• Flying is not only expensive but is one of the worse things we are doing to our planet because of how often we do it and the emissions it releases, so when you have to go some place far take the train or bring friends along for a road trip.
  • Invest in a hybrid or electric car: I drive a silver, dented, 1996 Honda civic and yes, it’s as beautiful as it sounds, but when I graduate I want to scour craigslist for a used electric car. Remember, cars are one of the worst investments because the second you drive it, it begins to lose its value until it dies. When you have to drive, owning a vehicle like this can save you money on gas, and is a MAJOR way you can lower your personal carbon emissions. Oh, and don’t forget to always try and carpool!!
  • And of course: Walk, Bike and take public transportation whenever it is safe and available. You can make new friends! And if you don’t want to make friends just stick some headphones and nod your head back in forth even if you’re not listening to music.

-Mini tip: Stop taking the drive thru and letting your car run idle for more then 30 seconds. Park, and walk inside!

Energy and Water saving features and habits

  • Unplug your electronics when not in use and use a power strip. This will take you 2 seconds to do, probably as long as we look at one Instagram picture.
  • Switch to compact fluorescent bulbs. The common light bulb is not only a product of planned obsolescence but fluorescent bulbs last longer and can save over 5 times the purchase price in electricity. (You can even find these at the Dollar Tree!)
  • Dry your clothes outside whenever possible.
  • Unless you’re taking a bulldozer to the Amazon rainforest, it’s okay to use some trees. Use your chimney or buy a portable fireplace for a fun and cozy way to keep the house warm during winter.
  •  Take shorter showers-this not only saves water, but the energy necessary to heat it.
  • Make your own compost instead of running the dishwasher
  • Only use the laundry machine when its full.

Recycling Habits

recycling imageOne of the easiest ways to lower your footprint is by utilizing your curbside recycling service. Here are things you can recycle and if they have a CRV you can take them to a recycling center in your town and get some extra ca$h back:

  • Cardboard boxes
  • Cereal boxes
  • Newspapers
  • Notebook papers
  • Magazines
  • Milk Jugs
  • Plastic soda/Water bottles
  • Detergent bottles
  • Aluminum Cans
  • Steel Cans

Use the free and for sale section in your cities Craigslist. Just be safe! Meet in a public place, bring the exact amount of cash, bring a friend and tell people where you’re going. You can find community events, free furniture, appliances, clothes, gardening supplies, and more.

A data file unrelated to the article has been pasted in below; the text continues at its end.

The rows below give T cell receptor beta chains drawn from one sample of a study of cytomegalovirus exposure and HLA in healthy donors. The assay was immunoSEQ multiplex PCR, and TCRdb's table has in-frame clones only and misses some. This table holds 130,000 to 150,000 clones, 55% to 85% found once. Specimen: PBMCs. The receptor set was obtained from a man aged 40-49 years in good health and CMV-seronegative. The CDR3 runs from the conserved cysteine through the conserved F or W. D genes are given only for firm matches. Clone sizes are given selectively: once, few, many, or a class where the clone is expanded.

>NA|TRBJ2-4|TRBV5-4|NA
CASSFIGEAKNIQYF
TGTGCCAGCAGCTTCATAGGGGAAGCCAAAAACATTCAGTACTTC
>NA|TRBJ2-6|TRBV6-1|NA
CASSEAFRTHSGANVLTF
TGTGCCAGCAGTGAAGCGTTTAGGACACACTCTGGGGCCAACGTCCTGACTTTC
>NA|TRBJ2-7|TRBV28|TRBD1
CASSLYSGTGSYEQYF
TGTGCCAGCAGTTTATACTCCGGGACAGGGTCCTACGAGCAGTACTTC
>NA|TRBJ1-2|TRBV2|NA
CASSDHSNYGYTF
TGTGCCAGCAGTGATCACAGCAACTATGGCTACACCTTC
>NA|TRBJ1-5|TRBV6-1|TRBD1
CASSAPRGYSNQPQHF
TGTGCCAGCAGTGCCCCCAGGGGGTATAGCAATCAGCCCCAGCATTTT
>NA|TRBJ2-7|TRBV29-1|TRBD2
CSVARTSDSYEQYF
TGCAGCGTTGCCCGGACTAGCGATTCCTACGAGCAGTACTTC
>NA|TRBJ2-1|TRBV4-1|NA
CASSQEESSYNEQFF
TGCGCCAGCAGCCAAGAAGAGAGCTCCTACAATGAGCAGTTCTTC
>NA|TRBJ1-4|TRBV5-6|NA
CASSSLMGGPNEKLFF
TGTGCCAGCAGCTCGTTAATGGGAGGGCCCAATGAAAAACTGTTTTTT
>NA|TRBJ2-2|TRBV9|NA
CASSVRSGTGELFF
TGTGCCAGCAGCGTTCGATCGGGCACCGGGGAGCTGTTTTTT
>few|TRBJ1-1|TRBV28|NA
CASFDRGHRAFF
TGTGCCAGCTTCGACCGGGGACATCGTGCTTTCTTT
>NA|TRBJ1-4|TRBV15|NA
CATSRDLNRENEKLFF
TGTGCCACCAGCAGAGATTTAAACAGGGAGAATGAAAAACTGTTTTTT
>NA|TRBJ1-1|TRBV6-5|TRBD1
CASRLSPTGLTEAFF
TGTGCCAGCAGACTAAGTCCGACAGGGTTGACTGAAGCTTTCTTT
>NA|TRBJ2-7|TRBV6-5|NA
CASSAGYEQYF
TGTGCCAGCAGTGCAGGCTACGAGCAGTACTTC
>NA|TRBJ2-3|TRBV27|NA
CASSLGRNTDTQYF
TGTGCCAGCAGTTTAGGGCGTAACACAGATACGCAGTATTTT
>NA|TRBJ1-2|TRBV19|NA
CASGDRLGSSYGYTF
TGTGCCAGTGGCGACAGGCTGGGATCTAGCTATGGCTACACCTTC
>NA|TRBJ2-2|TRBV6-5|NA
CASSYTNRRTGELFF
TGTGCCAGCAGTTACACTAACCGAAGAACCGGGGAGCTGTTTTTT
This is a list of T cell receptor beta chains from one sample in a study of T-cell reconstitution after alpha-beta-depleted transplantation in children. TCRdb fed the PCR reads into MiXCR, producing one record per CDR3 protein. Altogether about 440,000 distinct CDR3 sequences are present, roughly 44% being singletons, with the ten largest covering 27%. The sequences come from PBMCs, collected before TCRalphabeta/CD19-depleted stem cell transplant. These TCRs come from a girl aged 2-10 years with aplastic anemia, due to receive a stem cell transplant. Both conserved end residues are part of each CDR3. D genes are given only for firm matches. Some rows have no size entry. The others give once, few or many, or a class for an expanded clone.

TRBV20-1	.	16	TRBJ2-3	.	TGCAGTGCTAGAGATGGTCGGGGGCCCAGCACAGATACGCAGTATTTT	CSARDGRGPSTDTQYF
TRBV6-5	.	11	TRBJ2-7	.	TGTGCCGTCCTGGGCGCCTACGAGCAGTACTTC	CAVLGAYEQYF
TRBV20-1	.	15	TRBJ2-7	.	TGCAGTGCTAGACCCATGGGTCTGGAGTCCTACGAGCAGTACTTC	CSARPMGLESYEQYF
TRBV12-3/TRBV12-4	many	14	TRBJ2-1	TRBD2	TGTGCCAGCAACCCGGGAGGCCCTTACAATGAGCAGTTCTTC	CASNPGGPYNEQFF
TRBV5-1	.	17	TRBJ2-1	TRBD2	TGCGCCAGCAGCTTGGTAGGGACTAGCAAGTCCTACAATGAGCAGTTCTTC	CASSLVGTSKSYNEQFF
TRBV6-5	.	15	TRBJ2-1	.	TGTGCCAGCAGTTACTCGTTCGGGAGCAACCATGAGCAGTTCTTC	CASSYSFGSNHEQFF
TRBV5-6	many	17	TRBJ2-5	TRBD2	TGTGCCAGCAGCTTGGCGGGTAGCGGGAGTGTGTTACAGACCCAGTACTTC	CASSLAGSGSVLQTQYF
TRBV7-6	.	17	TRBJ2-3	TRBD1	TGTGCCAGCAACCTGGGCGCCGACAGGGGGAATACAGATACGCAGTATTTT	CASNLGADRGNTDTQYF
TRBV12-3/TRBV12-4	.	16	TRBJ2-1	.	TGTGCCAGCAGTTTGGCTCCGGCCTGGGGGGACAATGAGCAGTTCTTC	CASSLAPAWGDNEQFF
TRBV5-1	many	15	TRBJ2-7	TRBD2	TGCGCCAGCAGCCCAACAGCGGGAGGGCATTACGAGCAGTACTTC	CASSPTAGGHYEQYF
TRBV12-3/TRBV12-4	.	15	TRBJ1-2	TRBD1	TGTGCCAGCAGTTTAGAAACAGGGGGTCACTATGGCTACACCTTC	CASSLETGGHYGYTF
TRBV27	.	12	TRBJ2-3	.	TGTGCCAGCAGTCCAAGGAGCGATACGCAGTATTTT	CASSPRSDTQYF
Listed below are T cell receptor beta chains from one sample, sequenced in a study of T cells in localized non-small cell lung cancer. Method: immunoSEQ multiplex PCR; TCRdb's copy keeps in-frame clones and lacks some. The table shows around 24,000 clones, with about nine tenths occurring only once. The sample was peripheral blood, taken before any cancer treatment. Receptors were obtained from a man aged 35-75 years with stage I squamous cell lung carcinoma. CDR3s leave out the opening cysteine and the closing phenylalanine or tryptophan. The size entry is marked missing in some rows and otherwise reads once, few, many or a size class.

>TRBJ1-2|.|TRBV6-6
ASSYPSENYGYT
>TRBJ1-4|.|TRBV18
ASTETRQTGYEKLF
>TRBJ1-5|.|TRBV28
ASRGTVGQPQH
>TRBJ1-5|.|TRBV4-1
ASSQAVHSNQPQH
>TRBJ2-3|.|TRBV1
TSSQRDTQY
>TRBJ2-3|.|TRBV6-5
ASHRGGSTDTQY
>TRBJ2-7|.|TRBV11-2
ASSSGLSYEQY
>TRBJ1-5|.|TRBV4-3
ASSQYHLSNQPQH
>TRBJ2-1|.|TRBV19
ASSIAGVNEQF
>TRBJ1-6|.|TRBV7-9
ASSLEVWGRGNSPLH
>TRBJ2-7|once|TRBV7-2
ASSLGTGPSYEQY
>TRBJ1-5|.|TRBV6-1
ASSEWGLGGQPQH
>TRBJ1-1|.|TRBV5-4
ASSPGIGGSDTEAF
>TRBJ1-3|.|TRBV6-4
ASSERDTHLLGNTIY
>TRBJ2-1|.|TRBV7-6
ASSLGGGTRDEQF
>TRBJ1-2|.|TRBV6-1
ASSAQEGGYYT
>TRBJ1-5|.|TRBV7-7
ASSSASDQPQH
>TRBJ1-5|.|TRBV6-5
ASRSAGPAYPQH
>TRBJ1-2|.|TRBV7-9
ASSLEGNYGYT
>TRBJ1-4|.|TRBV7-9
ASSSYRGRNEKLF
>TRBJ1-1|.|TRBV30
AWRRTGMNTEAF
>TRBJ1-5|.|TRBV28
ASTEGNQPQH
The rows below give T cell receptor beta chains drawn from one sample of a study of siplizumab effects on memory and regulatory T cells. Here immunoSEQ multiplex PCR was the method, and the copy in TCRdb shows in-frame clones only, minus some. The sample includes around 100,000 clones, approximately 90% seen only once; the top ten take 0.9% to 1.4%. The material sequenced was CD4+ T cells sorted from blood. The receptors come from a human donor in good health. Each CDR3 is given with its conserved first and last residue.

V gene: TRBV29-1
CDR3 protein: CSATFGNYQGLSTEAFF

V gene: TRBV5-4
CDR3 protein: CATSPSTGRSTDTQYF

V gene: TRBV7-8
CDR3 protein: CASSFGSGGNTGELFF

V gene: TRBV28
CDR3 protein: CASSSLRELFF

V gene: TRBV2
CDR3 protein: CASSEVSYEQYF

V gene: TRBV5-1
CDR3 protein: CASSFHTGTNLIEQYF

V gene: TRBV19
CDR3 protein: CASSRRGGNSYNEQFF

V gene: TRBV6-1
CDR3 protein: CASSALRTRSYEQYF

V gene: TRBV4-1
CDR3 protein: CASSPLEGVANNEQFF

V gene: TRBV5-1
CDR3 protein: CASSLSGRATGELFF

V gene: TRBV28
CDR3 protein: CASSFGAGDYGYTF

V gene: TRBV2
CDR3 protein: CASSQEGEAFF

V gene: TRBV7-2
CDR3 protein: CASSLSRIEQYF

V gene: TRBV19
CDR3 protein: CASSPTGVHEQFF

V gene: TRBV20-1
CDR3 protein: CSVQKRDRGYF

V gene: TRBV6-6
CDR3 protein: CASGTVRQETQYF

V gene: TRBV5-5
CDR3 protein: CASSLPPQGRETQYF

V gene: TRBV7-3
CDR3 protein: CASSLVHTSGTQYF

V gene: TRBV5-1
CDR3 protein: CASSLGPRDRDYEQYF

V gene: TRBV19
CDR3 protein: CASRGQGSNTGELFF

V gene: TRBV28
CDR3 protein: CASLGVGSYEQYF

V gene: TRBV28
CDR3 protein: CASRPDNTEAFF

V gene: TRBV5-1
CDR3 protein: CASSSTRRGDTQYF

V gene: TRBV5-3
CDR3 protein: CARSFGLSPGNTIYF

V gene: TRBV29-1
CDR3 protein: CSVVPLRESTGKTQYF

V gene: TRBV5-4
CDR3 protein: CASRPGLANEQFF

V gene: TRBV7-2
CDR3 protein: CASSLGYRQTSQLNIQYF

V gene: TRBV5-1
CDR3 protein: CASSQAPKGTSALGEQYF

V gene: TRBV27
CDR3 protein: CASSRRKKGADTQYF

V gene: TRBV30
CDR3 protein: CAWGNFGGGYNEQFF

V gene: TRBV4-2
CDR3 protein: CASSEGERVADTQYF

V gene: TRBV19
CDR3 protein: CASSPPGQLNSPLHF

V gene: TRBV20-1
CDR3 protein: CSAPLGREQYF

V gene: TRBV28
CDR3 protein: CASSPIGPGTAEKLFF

Before you buy new clothes or furniture first, ask yourself “do I really need to replace or throw this away.” If the answer is yes, then take a trip to a few thrift stores before you go some place else and probably spend to much money. Not because Macklemore says its cool, (recycling has always been cool) but because there are some awesome steals!

Exhibit A: My go to thrift store is called Savers and every Halloween they have there own brand of costumes that are cheap and fun! This year, I found my Unicorn costume there for 30$ and in Santa Barbara I found JEFFREY CAMPBELL LITAS for 40$.

Exhibit B: I found this jacket at Savers for 5 bones and don’t you dare tell me it isn’t fabulous.

thrift store jacket

Food Imprint

I am going to be honest; I am and will probably always be an omnivore. I’m not here to tell anyone to go vegan or vegetarian as awesome and healthy as those diets are. These canines are sharp and I would wrestle my own pug for a good steak but that doesn’t mean we can’t all eat more responsibly. Making the decision to become vegan or vegetarian can not only save you money and help you become healthier but it takes less land and energy to produce then meat and seafood which drive deforestation, animal abuse, and overfishing and comes with a high carbon footprint price tag. Regardless of how you choose to eat there are things we should all try to watch when shopping for food.

  • Unless you live in a state that forces the labeling of genetically modified food products, you probably don’t know what is being scientifically put into your food. And eating organic is not as expensive as people think it is. Look up upcoming farmers markets, and flea markets in your town, or take a trip to your local Trader Joes it’s a fun way to get fruits and veggies and the staff always wants to help!
  • Don’t waste food: Before you go food shopping plan your meals for the week and only buy what you need. If you have fruit that you know you’re not going to eat before it rots cut them and put them in freezer and use them to make delicious and healthy fruit smoothies. You can even freeze spinach!

jovita pug obi in christmas clothesI hope some of these tips are helpful. Take the quiz here to find your ecological footprint!

 

Happy holidays!

From me and Obi

 

 

 

Jovita Trujillo

Jovita is a senior at the University of California Santa Barbara studying sociology with an emphasis on Feminist and Gender Studies, and Social Movements and Social Change. She considers herself to be sassy, classy, clever and funny. She’s always striven to push herself past gender role expectations moving from holding multiple records at her high school for track and field, to wrestling on the male wrestling team in high school, and probably most harrowing, growing up with three older brothers. Her drive and devotion to equality and the environment really solidified in 2010 with the passing of her mother, who exemplified the kind of strength, compassion, and kindness that Jovita realized the entire world is in huge need of. After she graduates in 2014 she plans to move to Los Angeles and work in the media industry, focusing on outreach for climate justice and other social inequalities. She lives with three housemates and her pug son named Obi Wan Kanobi Trujillo.